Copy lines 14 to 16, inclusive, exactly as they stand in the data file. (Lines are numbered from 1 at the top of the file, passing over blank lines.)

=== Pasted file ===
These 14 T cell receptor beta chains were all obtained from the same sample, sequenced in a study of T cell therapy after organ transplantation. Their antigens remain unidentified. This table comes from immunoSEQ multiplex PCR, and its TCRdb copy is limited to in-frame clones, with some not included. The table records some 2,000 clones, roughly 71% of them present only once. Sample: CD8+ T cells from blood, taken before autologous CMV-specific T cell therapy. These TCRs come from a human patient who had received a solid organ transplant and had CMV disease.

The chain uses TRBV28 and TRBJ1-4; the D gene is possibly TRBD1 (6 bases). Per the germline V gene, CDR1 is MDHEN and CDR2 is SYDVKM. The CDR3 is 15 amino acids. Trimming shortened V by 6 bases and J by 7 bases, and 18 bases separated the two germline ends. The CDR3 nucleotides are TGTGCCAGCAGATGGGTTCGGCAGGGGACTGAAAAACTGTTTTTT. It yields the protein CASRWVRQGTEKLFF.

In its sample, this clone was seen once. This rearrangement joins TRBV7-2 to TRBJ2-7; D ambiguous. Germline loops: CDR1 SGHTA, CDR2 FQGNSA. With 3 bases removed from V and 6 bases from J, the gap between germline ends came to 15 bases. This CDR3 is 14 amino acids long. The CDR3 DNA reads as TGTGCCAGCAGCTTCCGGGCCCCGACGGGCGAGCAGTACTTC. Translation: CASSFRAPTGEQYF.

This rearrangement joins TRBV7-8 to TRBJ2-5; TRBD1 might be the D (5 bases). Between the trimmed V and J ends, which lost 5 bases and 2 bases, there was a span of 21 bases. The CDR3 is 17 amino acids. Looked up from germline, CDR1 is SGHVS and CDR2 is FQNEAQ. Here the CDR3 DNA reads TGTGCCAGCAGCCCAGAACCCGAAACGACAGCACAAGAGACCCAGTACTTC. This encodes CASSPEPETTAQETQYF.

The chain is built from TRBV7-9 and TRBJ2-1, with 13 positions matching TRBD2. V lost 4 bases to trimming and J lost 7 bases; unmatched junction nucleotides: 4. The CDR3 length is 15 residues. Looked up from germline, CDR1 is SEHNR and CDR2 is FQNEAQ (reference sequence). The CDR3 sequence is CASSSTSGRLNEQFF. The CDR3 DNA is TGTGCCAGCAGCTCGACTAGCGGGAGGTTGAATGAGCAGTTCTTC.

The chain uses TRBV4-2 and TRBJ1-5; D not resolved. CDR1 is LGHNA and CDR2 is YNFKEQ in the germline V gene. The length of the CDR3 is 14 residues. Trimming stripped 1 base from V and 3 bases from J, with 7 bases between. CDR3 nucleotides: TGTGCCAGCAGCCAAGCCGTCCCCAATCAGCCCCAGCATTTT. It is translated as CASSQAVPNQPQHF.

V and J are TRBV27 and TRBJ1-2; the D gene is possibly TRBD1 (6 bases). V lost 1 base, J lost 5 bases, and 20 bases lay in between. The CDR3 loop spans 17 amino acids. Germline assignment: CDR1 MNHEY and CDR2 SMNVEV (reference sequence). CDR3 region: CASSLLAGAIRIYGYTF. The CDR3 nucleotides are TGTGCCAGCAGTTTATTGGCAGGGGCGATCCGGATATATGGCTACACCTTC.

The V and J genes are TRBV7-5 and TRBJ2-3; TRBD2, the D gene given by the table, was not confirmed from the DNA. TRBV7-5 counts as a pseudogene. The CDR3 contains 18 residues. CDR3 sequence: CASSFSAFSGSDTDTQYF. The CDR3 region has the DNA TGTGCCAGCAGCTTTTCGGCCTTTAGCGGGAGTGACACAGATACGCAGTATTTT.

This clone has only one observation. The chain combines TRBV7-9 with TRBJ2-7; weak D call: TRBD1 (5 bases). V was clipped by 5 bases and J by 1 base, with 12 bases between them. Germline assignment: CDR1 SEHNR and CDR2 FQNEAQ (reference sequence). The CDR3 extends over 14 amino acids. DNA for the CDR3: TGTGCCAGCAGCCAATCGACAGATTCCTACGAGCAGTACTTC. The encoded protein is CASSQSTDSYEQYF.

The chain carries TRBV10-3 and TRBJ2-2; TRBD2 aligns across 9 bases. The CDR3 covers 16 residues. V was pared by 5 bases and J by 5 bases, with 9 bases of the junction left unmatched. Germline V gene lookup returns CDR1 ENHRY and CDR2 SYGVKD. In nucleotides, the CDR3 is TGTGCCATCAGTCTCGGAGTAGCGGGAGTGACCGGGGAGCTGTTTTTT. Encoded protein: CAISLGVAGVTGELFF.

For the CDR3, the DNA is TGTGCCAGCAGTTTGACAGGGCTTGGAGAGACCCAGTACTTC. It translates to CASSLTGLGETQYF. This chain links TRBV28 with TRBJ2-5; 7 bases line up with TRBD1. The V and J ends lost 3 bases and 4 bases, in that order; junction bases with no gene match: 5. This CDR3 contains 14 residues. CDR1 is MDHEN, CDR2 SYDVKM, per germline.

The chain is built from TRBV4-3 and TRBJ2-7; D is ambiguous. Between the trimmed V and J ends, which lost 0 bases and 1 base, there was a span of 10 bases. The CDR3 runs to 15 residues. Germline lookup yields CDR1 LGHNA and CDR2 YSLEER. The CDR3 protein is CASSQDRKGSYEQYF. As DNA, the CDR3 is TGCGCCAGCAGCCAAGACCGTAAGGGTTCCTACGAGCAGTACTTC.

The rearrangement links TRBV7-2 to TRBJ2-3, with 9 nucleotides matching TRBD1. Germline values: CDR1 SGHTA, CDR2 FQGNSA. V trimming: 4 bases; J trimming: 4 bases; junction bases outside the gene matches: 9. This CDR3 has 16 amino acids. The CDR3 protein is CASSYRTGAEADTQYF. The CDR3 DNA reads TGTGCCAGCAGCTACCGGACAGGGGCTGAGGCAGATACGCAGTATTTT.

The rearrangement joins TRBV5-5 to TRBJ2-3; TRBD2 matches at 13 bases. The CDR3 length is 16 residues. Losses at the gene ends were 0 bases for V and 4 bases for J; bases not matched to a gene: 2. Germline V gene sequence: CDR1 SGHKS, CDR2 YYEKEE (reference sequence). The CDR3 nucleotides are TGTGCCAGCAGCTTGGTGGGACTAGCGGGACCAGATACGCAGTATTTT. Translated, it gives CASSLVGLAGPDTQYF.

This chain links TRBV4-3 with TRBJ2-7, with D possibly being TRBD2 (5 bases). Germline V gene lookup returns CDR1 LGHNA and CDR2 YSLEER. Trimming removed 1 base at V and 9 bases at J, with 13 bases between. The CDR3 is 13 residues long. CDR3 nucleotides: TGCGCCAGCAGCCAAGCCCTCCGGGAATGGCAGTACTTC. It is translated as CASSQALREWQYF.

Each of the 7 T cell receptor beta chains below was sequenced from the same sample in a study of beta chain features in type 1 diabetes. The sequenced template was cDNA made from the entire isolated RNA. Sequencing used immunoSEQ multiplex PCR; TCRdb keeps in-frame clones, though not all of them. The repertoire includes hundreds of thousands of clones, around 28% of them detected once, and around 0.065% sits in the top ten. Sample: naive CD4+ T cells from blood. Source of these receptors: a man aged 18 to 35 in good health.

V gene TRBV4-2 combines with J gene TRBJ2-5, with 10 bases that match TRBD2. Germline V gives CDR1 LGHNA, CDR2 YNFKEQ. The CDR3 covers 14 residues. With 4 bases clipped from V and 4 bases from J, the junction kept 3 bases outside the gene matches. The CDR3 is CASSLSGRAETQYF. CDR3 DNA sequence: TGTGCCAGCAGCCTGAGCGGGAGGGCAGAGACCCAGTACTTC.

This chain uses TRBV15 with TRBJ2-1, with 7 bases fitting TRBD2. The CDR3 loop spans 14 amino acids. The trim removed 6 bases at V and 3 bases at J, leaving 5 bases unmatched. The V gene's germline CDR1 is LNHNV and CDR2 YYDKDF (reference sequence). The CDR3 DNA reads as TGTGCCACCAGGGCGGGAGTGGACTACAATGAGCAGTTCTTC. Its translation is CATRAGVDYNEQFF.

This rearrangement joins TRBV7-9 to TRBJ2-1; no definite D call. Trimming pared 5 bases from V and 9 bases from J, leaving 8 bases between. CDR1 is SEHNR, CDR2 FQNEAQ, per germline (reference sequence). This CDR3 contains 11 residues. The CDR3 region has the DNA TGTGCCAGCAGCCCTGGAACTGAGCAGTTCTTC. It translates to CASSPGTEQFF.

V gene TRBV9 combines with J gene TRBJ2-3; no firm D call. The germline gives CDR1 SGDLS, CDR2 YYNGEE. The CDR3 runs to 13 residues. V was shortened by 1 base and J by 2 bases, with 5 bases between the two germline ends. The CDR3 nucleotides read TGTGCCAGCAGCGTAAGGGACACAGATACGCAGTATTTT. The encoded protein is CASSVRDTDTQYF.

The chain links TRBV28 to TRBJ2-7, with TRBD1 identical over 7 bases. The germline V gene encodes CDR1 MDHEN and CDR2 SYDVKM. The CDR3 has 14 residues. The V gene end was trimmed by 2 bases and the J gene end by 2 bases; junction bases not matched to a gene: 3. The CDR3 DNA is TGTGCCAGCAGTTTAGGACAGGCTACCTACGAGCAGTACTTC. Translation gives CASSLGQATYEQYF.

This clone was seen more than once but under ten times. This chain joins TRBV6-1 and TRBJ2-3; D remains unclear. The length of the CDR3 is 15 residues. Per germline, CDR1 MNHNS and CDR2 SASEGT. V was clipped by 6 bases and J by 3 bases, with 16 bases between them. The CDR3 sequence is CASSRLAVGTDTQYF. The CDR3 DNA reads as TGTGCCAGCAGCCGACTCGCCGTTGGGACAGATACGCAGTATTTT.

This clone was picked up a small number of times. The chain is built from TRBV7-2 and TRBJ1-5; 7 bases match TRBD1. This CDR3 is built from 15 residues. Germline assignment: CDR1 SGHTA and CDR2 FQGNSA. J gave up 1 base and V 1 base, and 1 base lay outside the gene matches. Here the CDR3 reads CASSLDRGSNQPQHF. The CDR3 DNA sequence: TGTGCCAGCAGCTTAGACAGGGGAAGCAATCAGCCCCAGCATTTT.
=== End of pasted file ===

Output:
The rearrangement joins TRBV5-5 to TRBJ2-3; TRBD2 matches at 13 bases. The CDR3 length is 16 residues. Losses at the gene ends were 0 bases for V and 4 bases for J; bases not matched to a gene: 2. Germline V gene sequence: CDR1 SGHKS, CDR2 YYEKEE (reference sequence). The CDR3 nucleotides are TGTGCCAGCAGCTTGGTGGGACTAGCGGGACCAGATACGCAGTATTTT. Translated, it gives CASSLVGLAGPDTQYF.

This chain links TRBV4-3 with TRBJ2-7, with D possibly being TRBD2 (5 bases). Germline V gene lookup returns CDR1 LGHNA and CDR2 YSLEER. Trimming removed 1 base at V and 9 bases at J, with 13 bases between. The CDR3 is 13 residues long. CDR3 nucleotides: TGCGCCAGCAGCCAAGCCCTCCGGGAATGGCAGTACTTC. It is translated as CASSQALREWQYF.

Each of the 7 T cell receptor beta chains below was sequenced from the same sample in a study of beta chain features in type 1 diabetes. The sequenced template was cDNA made from the entire isolated RNA. Sequencing used immunoSEQ multiplex PCR; TCRdb keeps in-frame clones, though not all of them. The repertoire includes hundreds of thousands of clones, around 28% of them detected once, and around 0.065% sits in the top ten. Sample: naive CD4+ T cells from blood. Source of these receptors: a man aged 18 to 35 in good health.